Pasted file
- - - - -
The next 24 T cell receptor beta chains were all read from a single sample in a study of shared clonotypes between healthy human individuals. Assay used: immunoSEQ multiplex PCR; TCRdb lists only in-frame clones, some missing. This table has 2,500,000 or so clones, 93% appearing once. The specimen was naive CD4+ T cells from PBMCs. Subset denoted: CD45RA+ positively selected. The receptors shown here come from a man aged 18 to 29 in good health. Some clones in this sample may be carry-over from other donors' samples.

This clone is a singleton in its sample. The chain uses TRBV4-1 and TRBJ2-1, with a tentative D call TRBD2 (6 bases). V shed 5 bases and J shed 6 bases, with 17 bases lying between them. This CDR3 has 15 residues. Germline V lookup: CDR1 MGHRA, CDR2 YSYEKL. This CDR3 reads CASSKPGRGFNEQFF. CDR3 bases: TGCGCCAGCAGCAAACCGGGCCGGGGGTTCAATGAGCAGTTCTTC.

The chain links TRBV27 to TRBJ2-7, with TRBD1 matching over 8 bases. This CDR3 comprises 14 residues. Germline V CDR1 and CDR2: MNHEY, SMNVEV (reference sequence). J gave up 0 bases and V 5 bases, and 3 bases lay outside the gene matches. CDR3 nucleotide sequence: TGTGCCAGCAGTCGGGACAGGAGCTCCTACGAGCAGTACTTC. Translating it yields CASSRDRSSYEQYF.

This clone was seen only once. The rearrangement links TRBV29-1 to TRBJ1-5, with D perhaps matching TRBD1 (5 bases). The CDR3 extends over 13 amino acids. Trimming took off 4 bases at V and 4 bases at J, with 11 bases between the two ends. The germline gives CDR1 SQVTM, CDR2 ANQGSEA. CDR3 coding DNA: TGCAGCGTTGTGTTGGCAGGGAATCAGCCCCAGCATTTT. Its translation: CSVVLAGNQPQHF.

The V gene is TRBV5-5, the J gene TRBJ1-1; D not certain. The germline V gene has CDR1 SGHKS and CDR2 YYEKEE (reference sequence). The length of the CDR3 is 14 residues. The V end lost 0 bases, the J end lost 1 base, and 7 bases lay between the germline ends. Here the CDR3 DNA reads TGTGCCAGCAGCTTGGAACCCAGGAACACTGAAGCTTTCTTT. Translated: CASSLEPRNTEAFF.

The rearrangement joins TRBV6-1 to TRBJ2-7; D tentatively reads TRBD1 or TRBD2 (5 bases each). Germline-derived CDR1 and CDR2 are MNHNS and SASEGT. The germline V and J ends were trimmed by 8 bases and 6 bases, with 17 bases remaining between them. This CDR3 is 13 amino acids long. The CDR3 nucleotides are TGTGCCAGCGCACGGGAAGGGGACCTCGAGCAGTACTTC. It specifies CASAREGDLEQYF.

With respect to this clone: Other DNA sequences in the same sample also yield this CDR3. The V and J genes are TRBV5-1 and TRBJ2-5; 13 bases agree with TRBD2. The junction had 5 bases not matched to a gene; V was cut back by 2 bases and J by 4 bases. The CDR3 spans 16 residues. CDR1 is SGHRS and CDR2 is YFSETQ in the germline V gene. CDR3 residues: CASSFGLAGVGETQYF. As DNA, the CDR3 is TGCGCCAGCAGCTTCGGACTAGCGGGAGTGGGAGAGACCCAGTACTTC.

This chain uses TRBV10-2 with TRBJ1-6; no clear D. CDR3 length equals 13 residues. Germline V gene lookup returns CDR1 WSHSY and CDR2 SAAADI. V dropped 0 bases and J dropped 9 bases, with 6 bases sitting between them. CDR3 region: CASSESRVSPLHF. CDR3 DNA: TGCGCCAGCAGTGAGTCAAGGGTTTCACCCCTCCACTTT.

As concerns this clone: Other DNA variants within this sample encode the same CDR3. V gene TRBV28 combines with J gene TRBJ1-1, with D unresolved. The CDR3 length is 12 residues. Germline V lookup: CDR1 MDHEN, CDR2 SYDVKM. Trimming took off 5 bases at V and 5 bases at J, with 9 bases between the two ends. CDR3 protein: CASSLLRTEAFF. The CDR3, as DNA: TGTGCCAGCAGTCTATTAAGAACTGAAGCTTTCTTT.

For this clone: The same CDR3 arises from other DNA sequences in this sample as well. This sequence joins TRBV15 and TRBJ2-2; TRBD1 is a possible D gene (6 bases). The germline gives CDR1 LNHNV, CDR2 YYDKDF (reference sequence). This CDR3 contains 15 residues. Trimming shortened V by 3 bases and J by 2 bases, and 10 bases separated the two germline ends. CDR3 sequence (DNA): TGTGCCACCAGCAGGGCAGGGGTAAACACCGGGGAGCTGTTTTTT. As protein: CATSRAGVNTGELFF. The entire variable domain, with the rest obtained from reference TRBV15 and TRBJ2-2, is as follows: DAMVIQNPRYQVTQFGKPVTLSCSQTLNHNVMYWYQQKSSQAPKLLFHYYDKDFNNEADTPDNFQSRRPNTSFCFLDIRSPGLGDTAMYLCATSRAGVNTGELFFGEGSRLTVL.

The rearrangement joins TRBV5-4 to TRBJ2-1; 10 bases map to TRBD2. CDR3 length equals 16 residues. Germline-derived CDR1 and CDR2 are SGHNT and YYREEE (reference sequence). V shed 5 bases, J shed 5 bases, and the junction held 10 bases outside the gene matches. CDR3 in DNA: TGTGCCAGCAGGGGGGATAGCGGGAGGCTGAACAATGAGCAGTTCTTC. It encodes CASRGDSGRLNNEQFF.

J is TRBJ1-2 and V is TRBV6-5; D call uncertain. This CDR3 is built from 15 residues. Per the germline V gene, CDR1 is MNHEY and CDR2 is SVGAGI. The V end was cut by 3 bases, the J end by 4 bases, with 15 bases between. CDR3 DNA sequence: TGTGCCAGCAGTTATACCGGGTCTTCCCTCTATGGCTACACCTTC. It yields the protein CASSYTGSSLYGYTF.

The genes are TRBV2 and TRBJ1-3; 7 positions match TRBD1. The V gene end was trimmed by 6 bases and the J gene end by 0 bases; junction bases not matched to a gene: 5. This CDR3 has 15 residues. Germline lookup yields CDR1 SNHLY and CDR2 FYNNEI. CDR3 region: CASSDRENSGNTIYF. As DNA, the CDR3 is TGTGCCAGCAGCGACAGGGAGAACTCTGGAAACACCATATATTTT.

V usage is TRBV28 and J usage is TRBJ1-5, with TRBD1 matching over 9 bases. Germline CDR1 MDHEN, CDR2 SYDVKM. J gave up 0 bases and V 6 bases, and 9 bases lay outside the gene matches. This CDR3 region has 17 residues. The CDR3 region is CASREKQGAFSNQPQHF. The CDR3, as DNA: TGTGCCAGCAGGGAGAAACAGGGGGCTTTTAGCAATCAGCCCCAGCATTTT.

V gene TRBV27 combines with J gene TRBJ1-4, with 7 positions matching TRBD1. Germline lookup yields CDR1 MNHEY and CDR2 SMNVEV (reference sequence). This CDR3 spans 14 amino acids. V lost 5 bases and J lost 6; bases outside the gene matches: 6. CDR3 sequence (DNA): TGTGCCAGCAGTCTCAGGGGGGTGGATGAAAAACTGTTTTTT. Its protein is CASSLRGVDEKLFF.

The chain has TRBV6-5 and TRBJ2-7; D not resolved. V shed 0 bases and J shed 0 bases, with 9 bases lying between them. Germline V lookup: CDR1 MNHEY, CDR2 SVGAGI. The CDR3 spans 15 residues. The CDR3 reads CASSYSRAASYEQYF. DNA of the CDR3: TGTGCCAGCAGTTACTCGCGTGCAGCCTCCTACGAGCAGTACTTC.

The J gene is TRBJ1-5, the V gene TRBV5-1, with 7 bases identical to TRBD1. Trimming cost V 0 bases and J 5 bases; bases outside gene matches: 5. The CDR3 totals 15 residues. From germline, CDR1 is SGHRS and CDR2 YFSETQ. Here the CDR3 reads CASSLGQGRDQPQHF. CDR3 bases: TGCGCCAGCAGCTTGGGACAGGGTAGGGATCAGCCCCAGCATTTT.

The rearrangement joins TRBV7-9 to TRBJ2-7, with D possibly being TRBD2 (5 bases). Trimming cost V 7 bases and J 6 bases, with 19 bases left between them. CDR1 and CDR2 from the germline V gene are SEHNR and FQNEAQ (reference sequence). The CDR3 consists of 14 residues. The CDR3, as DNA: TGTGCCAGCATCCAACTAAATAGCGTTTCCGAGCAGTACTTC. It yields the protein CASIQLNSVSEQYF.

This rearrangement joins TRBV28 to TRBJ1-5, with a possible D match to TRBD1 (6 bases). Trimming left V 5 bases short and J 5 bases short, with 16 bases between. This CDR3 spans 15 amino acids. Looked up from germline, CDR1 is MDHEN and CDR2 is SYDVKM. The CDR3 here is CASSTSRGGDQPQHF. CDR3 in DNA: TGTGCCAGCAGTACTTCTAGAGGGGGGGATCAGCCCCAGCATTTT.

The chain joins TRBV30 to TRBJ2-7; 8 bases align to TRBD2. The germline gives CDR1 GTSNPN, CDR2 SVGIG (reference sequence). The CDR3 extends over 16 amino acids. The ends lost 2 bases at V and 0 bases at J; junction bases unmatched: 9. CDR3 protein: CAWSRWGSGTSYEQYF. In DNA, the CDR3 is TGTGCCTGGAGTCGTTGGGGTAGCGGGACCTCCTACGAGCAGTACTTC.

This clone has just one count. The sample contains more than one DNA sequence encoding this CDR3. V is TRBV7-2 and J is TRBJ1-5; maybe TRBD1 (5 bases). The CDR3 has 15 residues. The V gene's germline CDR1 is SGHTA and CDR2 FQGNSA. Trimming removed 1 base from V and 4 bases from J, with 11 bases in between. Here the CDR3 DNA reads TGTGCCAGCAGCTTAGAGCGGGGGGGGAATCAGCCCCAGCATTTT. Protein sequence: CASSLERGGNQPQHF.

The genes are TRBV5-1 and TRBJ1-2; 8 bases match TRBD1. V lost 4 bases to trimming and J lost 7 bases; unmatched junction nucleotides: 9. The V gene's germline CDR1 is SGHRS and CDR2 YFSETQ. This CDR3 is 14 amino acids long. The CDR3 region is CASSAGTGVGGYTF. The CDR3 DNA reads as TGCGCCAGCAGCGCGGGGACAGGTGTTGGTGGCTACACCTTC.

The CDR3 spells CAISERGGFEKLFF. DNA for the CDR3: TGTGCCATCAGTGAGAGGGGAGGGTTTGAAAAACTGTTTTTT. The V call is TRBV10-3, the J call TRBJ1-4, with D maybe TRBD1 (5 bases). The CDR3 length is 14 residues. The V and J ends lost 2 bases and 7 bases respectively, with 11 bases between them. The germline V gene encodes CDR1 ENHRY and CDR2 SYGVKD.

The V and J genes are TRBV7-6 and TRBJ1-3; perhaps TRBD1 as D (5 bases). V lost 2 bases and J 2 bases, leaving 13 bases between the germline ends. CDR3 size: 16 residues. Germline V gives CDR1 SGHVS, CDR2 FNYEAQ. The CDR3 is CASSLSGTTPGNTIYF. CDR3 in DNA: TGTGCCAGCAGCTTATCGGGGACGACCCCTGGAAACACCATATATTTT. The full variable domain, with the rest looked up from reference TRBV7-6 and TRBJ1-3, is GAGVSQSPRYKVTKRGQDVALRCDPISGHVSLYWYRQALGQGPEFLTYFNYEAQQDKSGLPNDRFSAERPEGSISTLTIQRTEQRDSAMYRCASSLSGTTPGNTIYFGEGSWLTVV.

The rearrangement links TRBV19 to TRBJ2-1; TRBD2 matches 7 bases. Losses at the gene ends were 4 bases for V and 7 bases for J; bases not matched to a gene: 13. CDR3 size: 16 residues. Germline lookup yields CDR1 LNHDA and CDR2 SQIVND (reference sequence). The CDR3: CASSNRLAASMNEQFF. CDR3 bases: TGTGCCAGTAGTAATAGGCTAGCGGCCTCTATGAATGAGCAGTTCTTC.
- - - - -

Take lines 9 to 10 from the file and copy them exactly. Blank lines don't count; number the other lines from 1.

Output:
As concerns this clone: Other DNA variants within this sample encode the same CDR3. V gene TRBV28 combines with J gene TRBJ1-1, with D unresolved. The CDR3 length is 12 residues. Germline V lookup: CDR1 MDHEN, CDR2 SYDVKM. Trimming took off 5 bases at V and 5 bases at J, with 9 bases between the two ends. CDR3 protein: CASSLLRTEAFF. The CDR3, as DNA: TGTGCCAGCAGTCTATTAAGAACTGAAGCTTTCTTT.

For this clone: The same CDR3 arises from other DNA sequences in this sample as well. This sequence joins TRBV15 and TRBJ2-2; TRBD1 is a possible D gene (6 bases). The germline gives CDR1 LNHNV, CDR2 YYDKDF (reference sequence). This CDR3 contains 15 residues. Trimming shortened V by 3 bases and J by 2 bases, and 10 bases separated the two germline ends. CDR3 sequence (DNA): TGTGCCACCAGCAGGGCAGGGGTAAACACCGGGGAGCTGTTTTTT. As protein: CATSRAGVNTGELFF. The entire variable domain, with the rest obtained from reference TRBV15 and TRBJ2-2, is as follows: DAMVIQNPRYQVTQFGKPVTLSCSQTLNHNVMYWYQQKSSQAPKLLFHYYDKDFNNEADTPDNFQSRRPNTSFCFLDIRSPGLGDTAMYLCATSRAGVNTGELFFGEGSRLTVL.